“I’ve been down here for a few years. I lived in the east end, I grew up in Sheppard Square. My family lives down here. It can be cool but rough at times. Some people don’t have a choice when it comes to being in the streets. That’s just what it has to be because that’s all they got. Like I said, one day can be cool and the next day can be all fucked up.

How do I deal with my struggle? I keep everything to myself. I don’t talk to anybody. When I got shit going on, I stay to myself. I just sit in the house and think about what I need to to do to make it another day. Shit don’t always work out how you want it to. Ya dig? I just hope for the best at all times. If I’m in a bad situation, I really don’t down myself because it’s going to make it even worse than what it is. I always try to keep my head high, no matter what.

My little brothers and sisters keep me motivated. My momma and granny are my world and they keep me motivated too. I just got out a few months ago; I did seven months in juvenile. I remember being on the phone with my little brothers and sisters, missing birthdays and all that. That made me want more for myself.

Doing that time opened my eyes to all the stupid shit I was doing. I was running the streets. I had to change. I realize what’s important and what’s not. I know what’s reality and what ain’t. I learned how to handle my business in a better way, instead of all that silly shit I was doing to get locked up. That was uncalled for because I chose to do some hothead stuff.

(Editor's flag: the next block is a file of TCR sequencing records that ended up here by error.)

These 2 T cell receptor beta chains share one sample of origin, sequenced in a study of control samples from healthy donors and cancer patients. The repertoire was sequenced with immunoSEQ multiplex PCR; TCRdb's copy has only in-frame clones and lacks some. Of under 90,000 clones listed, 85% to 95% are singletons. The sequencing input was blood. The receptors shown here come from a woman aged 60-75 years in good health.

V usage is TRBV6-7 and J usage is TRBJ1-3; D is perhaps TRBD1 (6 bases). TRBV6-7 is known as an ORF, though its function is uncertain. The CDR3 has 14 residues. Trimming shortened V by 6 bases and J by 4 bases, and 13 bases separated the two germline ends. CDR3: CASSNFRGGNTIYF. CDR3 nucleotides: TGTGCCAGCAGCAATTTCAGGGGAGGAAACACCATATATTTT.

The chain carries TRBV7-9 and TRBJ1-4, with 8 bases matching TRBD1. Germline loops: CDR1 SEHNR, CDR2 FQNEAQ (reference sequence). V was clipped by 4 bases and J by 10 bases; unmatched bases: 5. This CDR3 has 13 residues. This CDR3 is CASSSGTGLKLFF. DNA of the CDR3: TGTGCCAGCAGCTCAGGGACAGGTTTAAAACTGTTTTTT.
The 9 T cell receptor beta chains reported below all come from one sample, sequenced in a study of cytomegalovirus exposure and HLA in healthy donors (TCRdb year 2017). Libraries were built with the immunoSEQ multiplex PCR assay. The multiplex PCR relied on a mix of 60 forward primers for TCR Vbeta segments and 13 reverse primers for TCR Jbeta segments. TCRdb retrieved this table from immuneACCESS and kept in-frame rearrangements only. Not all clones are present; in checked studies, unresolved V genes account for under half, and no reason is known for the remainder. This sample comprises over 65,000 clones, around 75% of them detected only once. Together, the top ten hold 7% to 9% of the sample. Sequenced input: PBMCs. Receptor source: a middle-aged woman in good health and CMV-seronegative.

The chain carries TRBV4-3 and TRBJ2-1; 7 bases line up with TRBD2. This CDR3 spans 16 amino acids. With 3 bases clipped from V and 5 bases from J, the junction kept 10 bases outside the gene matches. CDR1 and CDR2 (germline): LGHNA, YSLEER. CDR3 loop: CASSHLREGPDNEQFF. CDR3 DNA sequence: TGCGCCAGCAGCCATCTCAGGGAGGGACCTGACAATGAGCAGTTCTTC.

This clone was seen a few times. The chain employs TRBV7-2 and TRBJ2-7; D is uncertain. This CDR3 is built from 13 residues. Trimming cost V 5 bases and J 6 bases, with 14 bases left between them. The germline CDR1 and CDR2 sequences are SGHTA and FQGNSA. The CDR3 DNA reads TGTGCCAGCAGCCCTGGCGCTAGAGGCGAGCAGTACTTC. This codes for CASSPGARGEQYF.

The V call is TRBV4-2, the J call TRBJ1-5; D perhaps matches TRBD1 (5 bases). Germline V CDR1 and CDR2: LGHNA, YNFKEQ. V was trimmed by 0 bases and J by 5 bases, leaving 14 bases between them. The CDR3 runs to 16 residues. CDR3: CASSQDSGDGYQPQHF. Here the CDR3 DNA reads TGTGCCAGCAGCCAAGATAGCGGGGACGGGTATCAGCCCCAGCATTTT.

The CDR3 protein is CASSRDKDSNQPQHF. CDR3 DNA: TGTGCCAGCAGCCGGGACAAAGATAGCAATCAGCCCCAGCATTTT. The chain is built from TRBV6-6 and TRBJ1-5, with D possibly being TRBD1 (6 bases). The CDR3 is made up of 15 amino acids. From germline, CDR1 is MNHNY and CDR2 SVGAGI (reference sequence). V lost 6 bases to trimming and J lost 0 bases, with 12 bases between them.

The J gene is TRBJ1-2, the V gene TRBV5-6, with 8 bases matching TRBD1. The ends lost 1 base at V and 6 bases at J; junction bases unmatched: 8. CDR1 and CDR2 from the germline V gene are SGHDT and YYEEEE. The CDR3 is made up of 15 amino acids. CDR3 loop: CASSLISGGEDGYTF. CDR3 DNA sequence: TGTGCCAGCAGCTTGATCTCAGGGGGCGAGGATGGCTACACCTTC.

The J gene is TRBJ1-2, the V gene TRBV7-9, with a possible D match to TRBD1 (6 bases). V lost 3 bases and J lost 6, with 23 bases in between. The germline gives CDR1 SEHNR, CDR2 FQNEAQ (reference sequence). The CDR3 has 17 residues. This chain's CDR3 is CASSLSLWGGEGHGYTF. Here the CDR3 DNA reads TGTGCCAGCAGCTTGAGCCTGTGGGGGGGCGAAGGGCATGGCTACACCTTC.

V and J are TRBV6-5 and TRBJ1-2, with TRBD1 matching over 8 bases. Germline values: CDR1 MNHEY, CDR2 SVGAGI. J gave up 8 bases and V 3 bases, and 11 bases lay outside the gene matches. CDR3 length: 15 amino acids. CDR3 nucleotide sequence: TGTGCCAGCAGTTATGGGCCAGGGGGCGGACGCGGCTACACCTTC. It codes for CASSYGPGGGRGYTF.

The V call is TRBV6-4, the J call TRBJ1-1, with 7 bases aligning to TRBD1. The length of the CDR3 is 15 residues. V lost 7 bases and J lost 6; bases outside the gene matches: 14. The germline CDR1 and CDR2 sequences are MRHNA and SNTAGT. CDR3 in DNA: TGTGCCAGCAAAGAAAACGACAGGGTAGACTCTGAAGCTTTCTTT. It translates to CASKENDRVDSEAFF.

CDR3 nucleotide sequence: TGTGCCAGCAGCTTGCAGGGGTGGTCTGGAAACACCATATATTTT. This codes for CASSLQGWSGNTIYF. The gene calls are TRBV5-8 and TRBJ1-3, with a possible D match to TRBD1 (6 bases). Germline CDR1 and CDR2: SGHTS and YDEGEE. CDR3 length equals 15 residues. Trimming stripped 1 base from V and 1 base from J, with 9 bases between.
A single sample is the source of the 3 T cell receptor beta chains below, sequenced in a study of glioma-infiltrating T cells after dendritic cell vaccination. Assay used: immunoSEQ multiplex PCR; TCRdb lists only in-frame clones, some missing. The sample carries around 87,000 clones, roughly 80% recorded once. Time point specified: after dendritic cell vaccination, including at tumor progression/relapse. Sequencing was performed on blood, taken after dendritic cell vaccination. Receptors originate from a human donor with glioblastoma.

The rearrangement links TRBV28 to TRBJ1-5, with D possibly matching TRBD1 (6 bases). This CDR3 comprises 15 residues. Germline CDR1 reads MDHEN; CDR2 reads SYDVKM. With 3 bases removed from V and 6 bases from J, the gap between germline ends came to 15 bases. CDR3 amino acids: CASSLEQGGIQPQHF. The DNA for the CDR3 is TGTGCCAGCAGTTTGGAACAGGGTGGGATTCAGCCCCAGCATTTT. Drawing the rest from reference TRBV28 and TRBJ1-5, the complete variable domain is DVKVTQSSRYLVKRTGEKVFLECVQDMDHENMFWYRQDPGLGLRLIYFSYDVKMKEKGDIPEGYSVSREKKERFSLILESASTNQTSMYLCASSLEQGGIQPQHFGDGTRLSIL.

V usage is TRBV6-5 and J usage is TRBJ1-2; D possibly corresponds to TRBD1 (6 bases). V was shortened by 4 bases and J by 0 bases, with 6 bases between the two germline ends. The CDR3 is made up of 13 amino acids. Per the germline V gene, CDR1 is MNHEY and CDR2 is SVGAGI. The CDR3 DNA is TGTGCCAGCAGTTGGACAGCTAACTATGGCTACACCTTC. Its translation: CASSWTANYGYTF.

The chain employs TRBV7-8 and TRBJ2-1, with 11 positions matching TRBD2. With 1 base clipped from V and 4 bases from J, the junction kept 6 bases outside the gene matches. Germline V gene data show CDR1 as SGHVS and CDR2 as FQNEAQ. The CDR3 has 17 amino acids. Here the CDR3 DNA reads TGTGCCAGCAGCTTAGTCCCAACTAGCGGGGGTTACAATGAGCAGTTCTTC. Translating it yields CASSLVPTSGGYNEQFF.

I want to own my business. Hopefully, that goes right when I get back in school. I have to go take my GED next week. I just passed my pre-test and I plan on going to to this junior college in Chicago. If I pass my test, I’ll be able to play football for them. School starts in August, so I’ll be out of here. I can get prepared and get everything on track.

Don’t give up and I don’t care what anyone tells you. You can do whatever you want as long as you put your mind to that shit. Oh, and don’t let anyone influence you into doing some shit that you don’t wanna do.

Live your life the way you want to and the best way that you can live it. It’s only right. Take it from somebody that’s been locked up and been from pillar to post. I ran the streets and all that. That’s not where it’s at, man. Stay in school and that’s for all the young cats. I got little brothers and sisters, so don’t think that because I’m out here, that I don’t have a heart. I love mine to death. I tell them every day to keep their head on a swivel. I used to get suspended all the time; that ain’t it. Don’t do it.” - Kelvonnie, Portland